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Using an array of nanotube devices, each coated with a different organic material, researchers at the Israel Institute of Technology have developed diagnostic system that may be able to diagnose lung cancer simply by sampling a patient's breath. The results of this study, which was led by Hossam Haick, Ph.D., appear in the journal Nano Letters.
Dr. Haick and his collaborators first created individual devices consisting of random networks of single-walled carbon nanotubes coated with 1 of 10 different insulating nonpolymeric organic materials. The investigators used standard microprocessor fabrication techniques to create the sensors. Thanks to the different organic materials used to coat the nanotubes, each sensing device provided a unique response when exposed to wide variety of the more than 200 volatile organic chemicals present in human breath.
To calibrate the devices, the investigators captured the breath of 15 nonsmoking healthy patients and 15 individuals with stage 4 lung cancer. Next, they concentrated the organic compounds in each breath sample using a method known as solid phase microextraction and then analyzed each sample using gas chromatography-mass spectrometry (GC-MS). GC-MS is a highly accurate technique that is too expensive and time consuming to find use as a routine diagnostic assay. The researchers then ran the same samples through their sensor array; the electrical output of the test devices changed in a way that was characteristic of the exact mixture of organic compounds found in the breath samples.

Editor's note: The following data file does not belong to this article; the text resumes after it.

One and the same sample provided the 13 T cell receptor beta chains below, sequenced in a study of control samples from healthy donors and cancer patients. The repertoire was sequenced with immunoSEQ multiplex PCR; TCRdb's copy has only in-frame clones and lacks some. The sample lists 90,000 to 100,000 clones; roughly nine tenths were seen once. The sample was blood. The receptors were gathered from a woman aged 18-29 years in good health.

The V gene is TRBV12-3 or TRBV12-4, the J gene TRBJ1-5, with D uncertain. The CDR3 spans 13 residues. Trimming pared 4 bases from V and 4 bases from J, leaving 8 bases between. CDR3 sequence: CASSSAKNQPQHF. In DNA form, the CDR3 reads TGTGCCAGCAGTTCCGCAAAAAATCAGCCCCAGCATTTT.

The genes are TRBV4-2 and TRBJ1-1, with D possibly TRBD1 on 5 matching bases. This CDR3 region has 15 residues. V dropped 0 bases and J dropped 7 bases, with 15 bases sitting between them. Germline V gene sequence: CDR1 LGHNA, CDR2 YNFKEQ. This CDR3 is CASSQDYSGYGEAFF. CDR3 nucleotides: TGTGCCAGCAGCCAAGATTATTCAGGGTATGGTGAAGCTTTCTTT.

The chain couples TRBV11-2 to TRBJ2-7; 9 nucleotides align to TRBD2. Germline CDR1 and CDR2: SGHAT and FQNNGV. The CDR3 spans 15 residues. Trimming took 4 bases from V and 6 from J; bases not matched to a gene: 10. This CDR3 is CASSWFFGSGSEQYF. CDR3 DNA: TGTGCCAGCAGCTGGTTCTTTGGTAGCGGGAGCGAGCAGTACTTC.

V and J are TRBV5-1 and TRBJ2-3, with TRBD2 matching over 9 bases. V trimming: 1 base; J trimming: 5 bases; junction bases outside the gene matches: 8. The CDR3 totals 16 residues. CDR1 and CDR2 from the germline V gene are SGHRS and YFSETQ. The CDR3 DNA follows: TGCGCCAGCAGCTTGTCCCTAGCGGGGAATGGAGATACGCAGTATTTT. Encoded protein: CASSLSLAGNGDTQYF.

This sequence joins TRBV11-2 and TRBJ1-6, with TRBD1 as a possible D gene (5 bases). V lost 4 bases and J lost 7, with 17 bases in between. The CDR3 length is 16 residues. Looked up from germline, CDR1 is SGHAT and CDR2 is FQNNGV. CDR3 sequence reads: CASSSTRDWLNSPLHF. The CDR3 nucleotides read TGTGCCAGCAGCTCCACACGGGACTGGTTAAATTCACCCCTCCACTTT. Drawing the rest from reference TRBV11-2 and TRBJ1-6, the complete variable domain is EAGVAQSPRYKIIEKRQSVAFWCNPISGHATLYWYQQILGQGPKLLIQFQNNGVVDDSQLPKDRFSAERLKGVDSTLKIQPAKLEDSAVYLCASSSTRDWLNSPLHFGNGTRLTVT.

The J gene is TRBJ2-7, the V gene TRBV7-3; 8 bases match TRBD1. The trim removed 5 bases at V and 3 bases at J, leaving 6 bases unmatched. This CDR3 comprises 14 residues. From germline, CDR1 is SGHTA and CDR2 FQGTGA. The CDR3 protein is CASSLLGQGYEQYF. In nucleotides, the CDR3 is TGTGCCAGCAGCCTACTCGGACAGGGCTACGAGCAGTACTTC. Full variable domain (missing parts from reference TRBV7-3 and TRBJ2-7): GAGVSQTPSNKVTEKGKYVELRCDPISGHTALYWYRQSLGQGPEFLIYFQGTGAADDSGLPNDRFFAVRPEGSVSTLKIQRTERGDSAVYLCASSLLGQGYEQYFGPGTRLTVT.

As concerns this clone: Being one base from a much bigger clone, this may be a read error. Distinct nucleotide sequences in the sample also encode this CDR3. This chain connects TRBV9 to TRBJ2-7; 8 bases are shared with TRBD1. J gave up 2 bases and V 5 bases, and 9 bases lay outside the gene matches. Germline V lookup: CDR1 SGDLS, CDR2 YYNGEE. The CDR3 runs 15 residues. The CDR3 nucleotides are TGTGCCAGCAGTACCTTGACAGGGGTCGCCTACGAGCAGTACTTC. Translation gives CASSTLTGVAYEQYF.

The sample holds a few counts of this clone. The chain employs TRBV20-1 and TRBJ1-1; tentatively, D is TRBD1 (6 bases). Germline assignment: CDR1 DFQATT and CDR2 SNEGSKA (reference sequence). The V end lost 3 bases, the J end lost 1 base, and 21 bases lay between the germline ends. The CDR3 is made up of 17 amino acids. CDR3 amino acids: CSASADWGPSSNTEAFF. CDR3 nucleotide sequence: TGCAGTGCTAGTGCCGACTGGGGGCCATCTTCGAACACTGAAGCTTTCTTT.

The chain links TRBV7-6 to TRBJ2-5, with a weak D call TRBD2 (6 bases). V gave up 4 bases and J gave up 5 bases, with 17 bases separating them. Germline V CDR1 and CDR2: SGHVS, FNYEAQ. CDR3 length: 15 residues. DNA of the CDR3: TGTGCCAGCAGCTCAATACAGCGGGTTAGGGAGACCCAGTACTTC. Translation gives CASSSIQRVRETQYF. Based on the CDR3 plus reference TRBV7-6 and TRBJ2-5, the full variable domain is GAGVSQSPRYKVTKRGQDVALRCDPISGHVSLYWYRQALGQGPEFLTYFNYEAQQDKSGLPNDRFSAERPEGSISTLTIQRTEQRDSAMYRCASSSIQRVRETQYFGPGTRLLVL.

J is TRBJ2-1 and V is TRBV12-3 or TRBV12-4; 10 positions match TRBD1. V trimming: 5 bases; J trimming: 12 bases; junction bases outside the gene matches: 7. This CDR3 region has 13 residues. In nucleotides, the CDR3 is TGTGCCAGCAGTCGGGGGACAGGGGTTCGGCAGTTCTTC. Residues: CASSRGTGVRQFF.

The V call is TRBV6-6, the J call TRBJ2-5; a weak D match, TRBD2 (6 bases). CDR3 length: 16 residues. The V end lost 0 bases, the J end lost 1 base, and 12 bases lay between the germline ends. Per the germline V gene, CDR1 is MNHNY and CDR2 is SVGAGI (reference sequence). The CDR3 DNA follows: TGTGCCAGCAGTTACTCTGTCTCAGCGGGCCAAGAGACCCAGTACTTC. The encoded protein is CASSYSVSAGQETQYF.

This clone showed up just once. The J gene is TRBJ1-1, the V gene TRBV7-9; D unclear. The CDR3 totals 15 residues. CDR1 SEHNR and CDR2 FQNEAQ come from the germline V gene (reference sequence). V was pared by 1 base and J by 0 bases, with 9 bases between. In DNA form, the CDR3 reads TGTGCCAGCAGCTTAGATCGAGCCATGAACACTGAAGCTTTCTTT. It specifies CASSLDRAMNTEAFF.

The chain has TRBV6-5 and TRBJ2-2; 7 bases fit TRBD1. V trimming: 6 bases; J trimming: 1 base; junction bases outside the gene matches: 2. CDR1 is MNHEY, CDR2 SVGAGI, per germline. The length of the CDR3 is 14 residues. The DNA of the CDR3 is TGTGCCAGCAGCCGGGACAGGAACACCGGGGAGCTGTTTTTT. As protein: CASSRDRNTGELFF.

From these data, the investigators were able to distinguish between two response patterns from each of the 10 array members. There was no overlap in the response patterns between the healthy and lung cancer patients in these first tests. The researchers are now testing their system on a much larger group of patients and healthy subjects.
About National Cancer Institute
To help meet the goal of reducing the burden of cancer, the National Cancer Institute (NCI), part of the National Institutes of Health, is engaged in efforts to harness the power of nanotechnology to radically change the way we diagnose, treat and prevent cancer.
The NCI Alliance for Nanotechnology in Cancer is a comprehensive, systematized initiative encompassing the public and private sectors, designed to accelerate the application of the best capabilities of nanotechnology to cancer.
Currently, scientists are limited in their ability to turn promising molecular discoveries into benefits for cancer patients. Nanotechnology can provide the technical power and tools that will enable those developing new diagnostics, therapeutics, and preventives to keep pace with today’s explosion in knowledge.
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